Section 168.122, RSMo 1969, authorizes a school board to place a probationary teacher on a temporary part-time teaching schedule, and provides that such part-time employment shall not be counted towards tenure. Section 168.126(2), RSMo 1969, authorizes a school board to terminate a probationary teacher's contract for full-time employment due to unsatisfactory performance. There is, however, no provision in the Teacher Tenure Act, Sections 168.102 through 168.130, RSMo 1969, authorizing a school board to withhold credit towards tenure for one or more years of successive full-time employment by a probationary teacher. If a school board is not satisfied with a probationary teacher's performance, it may either elect to terminate his contract or not renew his contract for the next school year in accordance with Section 168.126(2). But if the school board continues to reemploy the probationary teacher, it must allow credit for prior successive yearly employment and execute an indefinite contract with the teacher upon reemployment for the sixth successive year. The length of successive yearly service, therefore, constitutes an important part of the probationary teacher's contract rights. Correspondingly, this legal right to be accorded tenure credit is an obligation binding upon the school district.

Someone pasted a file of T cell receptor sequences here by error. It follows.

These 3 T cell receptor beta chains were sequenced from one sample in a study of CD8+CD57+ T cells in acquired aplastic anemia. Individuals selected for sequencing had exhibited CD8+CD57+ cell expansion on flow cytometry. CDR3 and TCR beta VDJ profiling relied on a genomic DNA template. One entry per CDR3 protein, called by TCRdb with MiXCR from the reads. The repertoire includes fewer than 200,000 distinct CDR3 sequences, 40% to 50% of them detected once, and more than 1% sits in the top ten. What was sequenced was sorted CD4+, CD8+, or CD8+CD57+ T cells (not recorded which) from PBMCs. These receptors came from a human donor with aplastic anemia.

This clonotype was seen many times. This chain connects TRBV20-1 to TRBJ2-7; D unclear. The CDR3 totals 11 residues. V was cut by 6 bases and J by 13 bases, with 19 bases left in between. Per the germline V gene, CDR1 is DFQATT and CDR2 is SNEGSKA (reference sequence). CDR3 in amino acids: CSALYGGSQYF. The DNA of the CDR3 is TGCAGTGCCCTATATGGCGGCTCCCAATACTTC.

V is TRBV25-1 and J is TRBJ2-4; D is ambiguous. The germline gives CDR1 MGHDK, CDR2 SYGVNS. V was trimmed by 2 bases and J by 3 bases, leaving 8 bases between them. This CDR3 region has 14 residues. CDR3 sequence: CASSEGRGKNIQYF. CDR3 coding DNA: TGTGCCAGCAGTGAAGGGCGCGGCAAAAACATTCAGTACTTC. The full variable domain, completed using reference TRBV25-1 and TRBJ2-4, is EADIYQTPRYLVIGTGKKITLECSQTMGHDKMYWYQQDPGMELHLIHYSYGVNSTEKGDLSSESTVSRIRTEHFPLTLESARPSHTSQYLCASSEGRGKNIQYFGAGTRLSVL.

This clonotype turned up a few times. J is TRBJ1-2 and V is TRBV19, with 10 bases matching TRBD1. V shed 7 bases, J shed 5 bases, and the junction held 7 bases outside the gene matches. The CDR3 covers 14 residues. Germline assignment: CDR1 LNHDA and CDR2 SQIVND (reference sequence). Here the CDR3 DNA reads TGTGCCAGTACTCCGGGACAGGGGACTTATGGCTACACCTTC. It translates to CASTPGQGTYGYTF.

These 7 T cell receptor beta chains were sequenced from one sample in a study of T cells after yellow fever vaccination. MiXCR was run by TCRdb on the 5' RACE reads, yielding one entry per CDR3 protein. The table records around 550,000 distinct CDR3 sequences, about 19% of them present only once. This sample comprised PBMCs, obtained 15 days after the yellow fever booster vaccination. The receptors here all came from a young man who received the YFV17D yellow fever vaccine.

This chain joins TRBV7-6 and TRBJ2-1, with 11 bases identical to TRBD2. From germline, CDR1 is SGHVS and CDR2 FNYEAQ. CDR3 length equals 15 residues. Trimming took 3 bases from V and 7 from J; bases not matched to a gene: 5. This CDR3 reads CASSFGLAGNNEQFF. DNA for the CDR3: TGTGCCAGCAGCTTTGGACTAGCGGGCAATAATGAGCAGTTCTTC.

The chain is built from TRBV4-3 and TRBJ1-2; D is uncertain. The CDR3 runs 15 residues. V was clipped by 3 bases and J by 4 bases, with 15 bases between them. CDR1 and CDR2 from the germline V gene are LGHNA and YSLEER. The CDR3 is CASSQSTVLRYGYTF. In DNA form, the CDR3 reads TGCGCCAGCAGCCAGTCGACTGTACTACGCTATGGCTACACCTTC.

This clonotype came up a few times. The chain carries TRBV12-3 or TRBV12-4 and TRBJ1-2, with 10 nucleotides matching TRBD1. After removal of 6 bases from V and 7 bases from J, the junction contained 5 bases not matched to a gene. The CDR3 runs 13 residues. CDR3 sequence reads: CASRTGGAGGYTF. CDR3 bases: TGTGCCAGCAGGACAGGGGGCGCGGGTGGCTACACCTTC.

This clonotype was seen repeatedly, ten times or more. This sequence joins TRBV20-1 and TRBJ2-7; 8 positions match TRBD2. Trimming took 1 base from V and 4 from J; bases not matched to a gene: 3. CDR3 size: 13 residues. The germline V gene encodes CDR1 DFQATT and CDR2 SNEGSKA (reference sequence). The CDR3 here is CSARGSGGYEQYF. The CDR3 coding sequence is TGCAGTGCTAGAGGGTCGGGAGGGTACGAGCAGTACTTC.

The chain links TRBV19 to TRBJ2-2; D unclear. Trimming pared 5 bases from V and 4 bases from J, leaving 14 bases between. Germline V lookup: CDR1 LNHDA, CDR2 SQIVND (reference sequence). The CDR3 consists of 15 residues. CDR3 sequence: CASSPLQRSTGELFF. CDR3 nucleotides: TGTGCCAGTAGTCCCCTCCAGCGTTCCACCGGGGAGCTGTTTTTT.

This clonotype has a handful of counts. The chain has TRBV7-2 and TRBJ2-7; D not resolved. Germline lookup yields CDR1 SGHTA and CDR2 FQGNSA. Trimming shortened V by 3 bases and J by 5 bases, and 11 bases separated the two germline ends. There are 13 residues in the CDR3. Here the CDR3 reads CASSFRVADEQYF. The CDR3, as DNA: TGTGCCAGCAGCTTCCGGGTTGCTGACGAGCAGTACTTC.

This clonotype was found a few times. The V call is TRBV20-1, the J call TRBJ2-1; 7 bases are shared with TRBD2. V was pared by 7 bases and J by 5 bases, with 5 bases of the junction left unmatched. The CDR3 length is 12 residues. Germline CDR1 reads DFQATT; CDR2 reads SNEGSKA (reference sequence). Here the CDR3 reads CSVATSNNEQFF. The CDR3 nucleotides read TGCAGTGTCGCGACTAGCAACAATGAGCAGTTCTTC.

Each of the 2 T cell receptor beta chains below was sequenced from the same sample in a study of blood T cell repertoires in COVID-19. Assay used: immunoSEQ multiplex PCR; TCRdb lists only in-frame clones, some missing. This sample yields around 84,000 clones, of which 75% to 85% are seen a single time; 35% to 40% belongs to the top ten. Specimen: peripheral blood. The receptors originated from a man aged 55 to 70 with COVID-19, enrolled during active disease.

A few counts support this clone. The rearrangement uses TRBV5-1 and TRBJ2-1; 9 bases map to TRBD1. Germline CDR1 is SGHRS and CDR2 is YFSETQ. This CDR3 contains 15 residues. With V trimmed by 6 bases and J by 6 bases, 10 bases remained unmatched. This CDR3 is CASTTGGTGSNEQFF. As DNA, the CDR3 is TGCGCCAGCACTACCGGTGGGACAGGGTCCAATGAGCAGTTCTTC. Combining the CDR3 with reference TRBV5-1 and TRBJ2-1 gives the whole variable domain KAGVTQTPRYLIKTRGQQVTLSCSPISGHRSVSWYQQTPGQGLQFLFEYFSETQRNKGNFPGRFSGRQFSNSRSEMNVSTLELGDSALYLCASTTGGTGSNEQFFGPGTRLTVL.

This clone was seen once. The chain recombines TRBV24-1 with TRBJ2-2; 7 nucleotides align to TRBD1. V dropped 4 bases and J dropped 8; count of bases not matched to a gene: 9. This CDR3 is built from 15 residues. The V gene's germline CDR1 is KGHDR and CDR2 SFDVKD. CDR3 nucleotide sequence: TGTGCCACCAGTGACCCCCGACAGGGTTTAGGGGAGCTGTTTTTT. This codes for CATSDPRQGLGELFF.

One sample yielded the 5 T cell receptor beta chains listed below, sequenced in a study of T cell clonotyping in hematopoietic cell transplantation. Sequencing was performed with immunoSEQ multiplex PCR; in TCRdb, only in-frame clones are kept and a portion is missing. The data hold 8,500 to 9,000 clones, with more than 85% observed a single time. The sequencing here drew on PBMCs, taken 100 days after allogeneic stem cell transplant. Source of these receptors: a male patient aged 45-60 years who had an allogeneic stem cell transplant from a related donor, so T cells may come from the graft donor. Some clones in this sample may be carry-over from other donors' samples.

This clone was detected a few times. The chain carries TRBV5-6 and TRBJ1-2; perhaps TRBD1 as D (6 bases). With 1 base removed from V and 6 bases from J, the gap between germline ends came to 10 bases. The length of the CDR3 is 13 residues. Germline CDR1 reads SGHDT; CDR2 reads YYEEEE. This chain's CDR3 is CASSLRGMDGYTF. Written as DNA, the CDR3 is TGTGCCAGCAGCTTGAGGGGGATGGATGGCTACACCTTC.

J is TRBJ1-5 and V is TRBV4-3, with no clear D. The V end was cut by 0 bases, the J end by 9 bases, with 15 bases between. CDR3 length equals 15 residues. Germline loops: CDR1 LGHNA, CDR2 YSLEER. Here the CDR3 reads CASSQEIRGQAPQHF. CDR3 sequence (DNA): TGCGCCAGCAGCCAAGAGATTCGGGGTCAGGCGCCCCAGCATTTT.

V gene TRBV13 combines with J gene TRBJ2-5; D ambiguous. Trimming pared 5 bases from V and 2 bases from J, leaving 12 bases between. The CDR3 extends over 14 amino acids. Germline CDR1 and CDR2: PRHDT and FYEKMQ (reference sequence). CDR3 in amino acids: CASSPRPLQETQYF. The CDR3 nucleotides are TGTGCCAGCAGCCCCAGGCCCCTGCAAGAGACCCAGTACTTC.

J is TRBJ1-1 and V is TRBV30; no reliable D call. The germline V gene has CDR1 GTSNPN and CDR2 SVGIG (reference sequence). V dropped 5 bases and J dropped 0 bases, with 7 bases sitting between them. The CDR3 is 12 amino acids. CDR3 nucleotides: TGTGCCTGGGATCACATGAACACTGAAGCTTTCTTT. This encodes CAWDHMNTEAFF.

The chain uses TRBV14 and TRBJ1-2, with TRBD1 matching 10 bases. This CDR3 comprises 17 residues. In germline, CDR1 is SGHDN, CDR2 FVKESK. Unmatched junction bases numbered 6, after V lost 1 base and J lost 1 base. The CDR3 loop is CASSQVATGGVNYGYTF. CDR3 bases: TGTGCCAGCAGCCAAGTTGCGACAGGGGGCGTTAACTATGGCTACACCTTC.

In the present factual situation the Lewis County C-I School District, a consolidated six-director school district, has, from its inception, reemployed teachers who were formerly employed by one of the four individual districts which now comprise the larger consolidated district. The legal effect of consolidation was considered by the Missouri Supreme Court in Lewis County C-I School District v. Normile, 431 S.W.2d 11.8 (Mo. bane 1968). The voters of each of the four component school districts had, shortly before adoption of the plan for consolidation, approved tax rates for their respective districts in the following amounts: R-I, $2.50; R-II, $2.55; R-IV, $3.20; and R-VI, $3.25. These taxes were assessed and extended upon the general tax books in the names of each of the respective districts. The plan to consolidate the four school districts was subsequently approved on May 26, 1967; however, no election was called in the newly formed consolidated district to authorize a tax levy in excess of the constitutional limitation. A suit was brought by a group of taxpayers of the consolidated district to enjoin the collection of taxes at the rates assessed, or at any rate exceeding that which can be levied without voter approval. The Supreme Court of Missouri held that the consolidated school district could collect the taxes levied in the four predecessor districts, stating:
". . . It is the general statutory plan that when a consolidation of school districts is approved the component districts shall immediately cease to exist and the newly formed district shall be entitled to receive all of the assets of said districts, and shall be liable for all of the debts and legal obligations of said former districts. See § 162. 251; State ex rel. Consolidated School District No. 8 of Pemiscot County v. Smith, 343 Mo. 288, 121 S.W.2d 160 C5J; State ex rel. Smith v. Gardner, Mo.App., 204 S.W.2d 319 . We think the taxes approved and levied in each of-the component districts immediately became a property right or intangible asset of each district. Upon the approval of the plan of reorganization those assets became the property of the new district and it was entitled to receive the taxes collected. . . ." Id. at 121.